The temperature-machine is a low cost, do-it-yourself data logger built around the Raspberry Pi and the DS18D20 temperature sensor. You can track ambient temperature over days, weeks and months and display some pretty graphs.
The temperature-machine can run on one or more Raspberry Pis connected to one or more temperature sensors. One Pi acts as the hub or server whilst additional machines act as clients and upload their temperature data to the hub. The hub itself should be connected to a temperature sensor.
Each Pi can have up to five physical sensors attached. This is so that you can get an average temperature for the room (say, placing one sensor high in the room and another at floor level) or up to five individual temperatures. All temperatures will be graphed.
By convention, each machine will identify itself by it’s hostname. So, if you have a machine in the office, change the hostname (via
The server broadcasts it’s address over the network. When clients start up, they wait to hear the broadcast and perform a basic handshake. The server’s broadcast message includes the servers address. So when a client hears it, it knows where to send it’s temperature data.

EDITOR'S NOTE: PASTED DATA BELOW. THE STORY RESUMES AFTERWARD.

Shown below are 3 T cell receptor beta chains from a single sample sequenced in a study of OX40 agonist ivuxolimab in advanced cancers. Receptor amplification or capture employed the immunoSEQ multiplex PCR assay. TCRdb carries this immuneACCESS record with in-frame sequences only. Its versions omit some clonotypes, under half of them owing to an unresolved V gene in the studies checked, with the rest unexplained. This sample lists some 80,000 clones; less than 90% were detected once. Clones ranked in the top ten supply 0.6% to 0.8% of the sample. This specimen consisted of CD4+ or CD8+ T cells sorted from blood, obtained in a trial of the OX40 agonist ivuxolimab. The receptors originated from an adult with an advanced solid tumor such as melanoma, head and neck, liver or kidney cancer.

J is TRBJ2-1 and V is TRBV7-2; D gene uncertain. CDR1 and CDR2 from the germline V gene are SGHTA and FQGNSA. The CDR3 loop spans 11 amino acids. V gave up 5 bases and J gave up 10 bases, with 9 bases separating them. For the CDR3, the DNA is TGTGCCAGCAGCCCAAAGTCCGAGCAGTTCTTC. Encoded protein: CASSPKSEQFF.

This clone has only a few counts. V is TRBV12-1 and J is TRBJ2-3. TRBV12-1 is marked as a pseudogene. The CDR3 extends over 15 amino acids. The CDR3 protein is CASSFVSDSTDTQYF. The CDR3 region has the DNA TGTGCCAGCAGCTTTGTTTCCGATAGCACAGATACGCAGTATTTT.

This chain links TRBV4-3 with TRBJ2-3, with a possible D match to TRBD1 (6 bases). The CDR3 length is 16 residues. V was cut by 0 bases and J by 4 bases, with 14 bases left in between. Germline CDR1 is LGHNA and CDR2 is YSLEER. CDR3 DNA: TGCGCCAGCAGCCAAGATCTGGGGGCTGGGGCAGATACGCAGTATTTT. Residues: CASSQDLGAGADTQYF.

The following uses three physical Pi Zeros setup in the following configuration. Each has the room name set as the machine’s
studyhas the server with one sensor
bedroom 1has a client with two sensors
kitchenhas a client with one sensor
Build it yourself with the following.
|Raspberry Pi Zero W||£ 10|
|SanDisk 8GB microSDHC memory card||£ 4|
|2.54mm Header strip||£ 0.89|
|DS18B20 1-Wire temperature sensor||£ 1.45|
|1 x 4.7k Ω resistor||£ 0.10|
|Some jumper wires or otherwise recycled wires with connectors||£ 0.97|
|Software (you’re looking at it)||FREE|
Optional extras You could go for a regular Pi Zero (£ 4) and USB Wifi adapter (about £ 6), a case (I like the one from Switched On Components at £ 3.80) and a USB to TTL serial connection for headless setup. Something with a PL2302TA chip in it like this module or the Adafruit console cable. See my post on using a Pi Console Lead.